PrEP Use (Sample 2)
Among respondents who had sex with cisgender men and/or transgender women, only 5 respondents (2.7%, CI: 1.0% to 7.2%; Table 2) reported currently taking Truvada as PrEP, with no significant differences between transmasculine and transfeminine respondents. Bivariate analyses showed that PrEP use was associated with meeting HIV testing recommendations (design-based F = 4.2, P = 0.04) and a lower score of nonaffirmation of gender identity (design-based F = 10.6, P = 0.00) but not the other predictors we tested.
Of note, 1 transmasculine person who did not have sex with either cisgender men or transgender women, but was sexually active in the past 5 years, also reported taking PrEP.
Familiarity With PrEP (Sample 1)
About 48% of HIV-negative respondents who had sex in 5 years before taking the survey were familiar with Truvada as PrEP (47.6%, CI: 38.4% to 57.0%; Table 3), with 58% of transmasculine respondents and 35% of transfeminine reporting that they are familiar with PrEP (Table 3). In the adjusted multivariate logistic regression analysis (Table 4), transfeminine respondents were less likely than transmasculine respondents to be familiar with PrEP (OR: 0.3, CI: 0.1 to 0.8); respondents who did not meet recommendations for HIV testing were less likely to be familiar with PrEP than those who did meet HIV testing recommendations (OR: 0.3, CI: 0.1 to 0.9); and respondents whose highest education level was high school or less were less likely to be familiar with PrEP than those who have higher education levels (OR: 0.3, CI: 0.1 to 0.9).
Attitudes Toward PrEP (Sample 1)
Table 3 also shows that among respondents who were familiar with PrEP, most (72.0%, CI: 58.9% to 82.1%) reported favorable attitudes toward PrEP. Multiple logistic regression analysis (Table 4) showed that respondents who did not meet recommendations for HIV testing were less likely to report favorable attitudes toward PrEP than their counterparts (OR: 0.2, CI: 0.0 to 0.9).
To the best of our knowledge, this is the first study of HIV testing and PrEP use in a nationally representative sample of HIV-negative sexually active transgender people in the United States. Almost a quarter of transgender people at risk for sexual HIV acquisition due to sex with cisgender men and/or transgender women in the 5 years before the study had never been tested for HIV and 54% did not meet CDC recommendations for HIV testing once per year or more. That people of color and those who reported looking online for LGBT and/or transgender health information were more likely to meet CDC guidelines may reflect the success of HIV testing outreach programs that prioritize people at higher risk for acquiring HIV, focusing on those who are vulnerable to structural marginalization. This is consistent with studies that have found that transgender women and men of color, and black cisgender gay and bisexual men, were more likely than their white counterparts to report ever testing for HIV.6,28 These data also show that using LGBT sources for health information online is associated with adherence to testing recommendations. Being at risk for HIV acquisition likely drives both HIV testing rates and PrEP uptake, and HIV testing may itself raise awareness of PrEP through posttest counseling.29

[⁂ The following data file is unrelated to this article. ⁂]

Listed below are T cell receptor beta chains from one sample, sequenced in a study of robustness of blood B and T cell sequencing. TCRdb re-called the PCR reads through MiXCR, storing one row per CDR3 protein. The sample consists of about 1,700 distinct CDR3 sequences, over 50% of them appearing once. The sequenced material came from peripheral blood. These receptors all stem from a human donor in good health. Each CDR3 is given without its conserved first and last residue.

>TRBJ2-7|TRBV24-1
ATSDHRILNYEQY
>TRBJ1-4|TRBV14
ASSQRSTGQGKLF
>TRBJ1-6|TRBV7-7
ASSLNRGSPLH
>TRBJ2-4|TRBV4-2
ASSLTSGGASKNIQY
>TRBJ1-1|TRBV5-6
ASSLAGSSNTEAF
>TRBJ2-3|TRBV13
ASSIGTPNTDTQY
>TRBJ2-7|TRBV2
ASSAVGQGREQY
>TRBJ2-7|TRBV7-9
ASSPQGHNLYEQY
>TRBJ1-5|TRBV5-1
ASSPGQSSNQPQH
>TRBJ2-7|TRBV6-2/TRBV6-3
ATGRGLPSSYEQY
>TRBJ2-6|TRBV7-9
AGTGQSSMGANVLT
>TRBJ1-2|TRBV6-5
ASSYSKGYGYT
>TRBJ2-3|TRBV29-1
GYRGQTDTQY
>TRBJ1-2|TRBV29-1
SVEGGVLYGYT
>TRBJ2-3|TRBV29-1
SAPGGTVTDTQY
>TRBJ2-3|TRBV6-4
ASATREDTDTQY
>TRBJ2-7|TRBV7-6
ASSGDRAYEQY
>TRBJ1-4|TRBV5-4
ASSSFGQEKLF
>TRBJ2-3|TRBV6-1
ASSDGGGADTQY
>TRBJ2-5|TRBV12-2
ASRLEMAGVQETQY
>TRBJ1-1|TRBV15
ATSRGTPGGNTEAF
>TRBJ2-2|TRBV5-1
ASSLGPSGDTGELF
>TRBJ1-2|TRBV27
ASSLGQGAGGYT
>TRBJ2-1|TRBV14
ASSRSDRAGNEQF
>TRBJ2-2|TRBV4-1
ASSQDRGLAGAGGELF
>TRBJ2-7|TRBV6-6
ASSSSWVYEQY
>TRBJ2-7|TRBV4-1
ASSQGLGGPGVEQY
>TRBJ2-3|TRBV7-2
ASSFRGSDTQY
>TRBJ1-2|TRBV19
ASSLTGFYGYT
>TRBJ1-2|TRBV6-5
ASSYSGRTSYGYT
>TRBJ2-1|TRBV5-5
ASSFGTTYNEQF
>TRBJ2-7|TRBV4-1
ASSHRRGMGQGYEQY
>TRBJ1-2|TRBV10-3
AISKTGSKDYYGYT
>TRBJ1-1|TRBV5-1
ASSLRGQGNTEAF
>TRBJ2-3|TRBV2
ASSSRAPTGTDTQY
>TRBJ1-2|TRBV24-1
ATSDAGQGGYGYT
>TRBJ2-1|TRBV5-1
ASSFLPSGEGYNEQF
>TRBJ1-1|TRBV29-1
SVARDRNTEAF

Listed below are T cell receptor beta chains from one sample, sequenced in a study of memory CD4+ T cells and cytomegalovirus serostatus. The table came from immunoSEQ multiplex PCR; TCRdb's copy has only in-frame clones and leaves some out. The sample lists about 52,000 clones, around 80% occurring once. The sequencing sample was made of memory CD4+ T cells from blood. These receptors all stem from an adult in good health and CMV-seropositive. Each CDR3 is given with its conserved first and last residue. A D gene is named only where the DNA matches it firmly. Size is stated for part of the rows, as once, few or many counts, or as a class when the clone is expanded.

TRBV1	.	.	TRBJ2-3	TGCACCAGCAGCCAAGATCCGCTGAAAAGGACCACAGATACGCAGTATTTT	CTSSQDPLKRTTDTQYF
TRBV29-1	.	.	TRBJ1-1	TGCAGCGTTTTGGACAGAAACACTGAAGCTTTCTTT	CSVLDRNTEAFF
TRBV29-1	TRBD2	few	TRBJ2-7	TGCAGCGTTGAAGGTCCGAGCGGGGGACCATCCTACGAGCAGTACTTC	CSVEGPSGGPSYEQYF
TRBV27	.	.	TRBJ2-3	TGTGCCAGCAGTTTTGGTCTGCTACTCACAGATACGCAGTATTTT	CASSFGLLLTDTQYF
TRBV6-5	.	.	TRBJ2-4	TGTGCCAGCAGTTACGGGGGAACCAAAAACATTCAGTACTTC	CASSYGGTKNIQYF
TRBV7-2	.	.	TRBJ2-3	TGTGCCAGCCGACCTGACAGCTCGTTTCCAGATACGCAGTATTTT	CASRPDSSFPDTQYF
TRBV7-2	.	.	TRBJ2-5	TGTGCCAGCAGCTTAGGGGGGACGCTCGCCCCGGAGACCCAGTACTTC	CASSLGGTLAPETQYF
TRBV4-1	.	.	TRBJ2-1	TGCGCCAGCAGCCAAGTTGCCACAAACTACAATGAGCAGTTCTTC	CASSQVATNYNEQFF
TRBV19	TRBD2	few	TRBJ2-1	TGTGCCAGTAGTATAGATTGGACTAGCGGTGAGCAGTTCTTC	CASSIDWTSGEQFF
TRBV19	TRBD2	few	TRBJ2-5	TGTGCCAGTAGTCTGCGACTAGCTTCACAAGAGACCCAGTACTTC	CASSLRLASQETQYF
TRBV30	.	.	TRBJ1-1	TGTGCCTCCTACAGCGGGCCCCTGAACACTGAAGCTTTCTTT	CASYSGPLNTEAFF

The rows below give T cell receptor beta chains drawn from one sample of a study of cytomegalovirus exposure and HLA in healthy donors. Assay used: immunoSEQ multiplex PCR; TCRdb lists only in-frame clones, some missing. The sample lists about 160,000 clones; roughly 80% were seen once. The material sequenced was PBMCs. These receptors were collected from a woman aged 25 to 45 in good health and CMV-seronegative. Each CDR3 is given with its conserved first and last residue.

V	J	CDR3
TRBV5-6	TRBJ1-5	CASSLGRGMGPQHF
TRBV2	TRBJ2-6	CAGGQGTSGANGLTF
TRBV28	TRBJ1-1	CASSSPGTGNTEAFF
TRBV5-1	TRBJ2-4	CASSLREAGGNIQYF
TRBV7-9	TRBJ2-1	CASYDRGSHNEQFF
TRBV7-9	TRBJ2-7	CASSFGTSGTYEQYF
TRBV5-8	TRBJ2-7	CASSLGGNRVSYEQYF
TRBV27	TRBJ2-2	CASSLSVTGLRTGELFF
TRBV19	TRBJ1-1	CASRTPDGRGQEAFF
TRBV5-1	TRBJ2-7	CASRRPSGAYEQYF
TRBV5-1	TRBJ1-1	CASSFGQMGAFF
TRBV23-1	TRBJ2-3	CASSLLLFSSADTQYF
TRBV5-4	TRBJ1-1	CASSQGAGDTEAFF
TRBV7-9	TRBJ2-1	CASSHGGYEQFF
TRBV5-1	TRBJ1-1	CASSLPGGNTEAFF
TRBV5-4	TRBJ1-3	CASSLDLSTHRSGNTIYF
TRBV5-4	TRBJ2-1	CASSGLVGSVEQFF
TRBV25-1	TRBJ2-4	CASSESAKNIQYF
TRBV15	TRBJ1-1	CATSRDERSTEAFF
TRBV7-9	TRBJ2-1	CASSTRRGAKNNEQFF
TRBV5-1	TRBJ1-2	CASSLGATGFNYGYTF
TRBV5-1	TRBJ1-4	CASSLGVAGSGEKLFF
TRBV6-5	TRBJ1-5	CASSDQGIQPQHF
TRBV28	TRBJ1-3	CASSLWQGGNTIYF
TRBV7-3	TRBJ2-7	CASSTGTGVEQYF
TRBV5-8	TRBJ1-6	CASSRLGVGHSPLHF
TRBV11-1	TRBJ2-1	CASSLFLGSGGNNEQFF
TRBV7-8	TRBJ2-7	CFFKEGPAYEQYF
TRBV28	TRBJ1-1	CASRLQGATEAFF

Awareness of PrEP was relatively low overall (48%) and was higher among transmasculine respondents than transfeminine. This is concerning, especially among a sexually active probability sample of transgender people, given the particularly high rates of HIV among transgender women. Very few transgender people reported currently taking PrEP (3%). Those who reported higher levels of nonaffirmation of their gender identity were less likely to use PrEP. This finding corroborates other studies that have found gender affirmation to be an important factor in the HIV prevention and treatment continua for transgender people,22,30 as well as reinforces the need for gender-affirming PrEP services for transgender people at risk of HIV acquisition.21 Ongoing public health efforts are needed to increase awareness and uptake of PrEP for transgender adults in the United States.
The availability of a nationally representative sample of transgender people is a unique strength of this study. Still some limitations are noteworthy. This was a cross-sectional study, which precludes clear determination of causality. Limitations due to the small sample size include that we categorized our sample into people of color vs. white individuals, which obscures within-group differences between people of color and creates a false dichotomy. Similarly, the low prevalence of PrEP use limited our ability to conduct multivariate analysis predicting PrEP use. Larger studies will be needed to explore nuanced differences among subgroups of transgender individuals. Regarding the risk for HIV, we used our measure of a 5-year history of sexual activity. The CDC guidelines recommend HIV testing at least once per year for people at high risk, but there are no specific HIV testing guidelines for transgender people, despite being identified as a key population at disproportionate risk for HIV.
Future directions include the need for clarified CDC guidelines for transgender people and the need to continue to prioritize outreach, education, and HIV prevention services and interventions for transgender people, who continue to be at elevated risk for HIV acquisition.31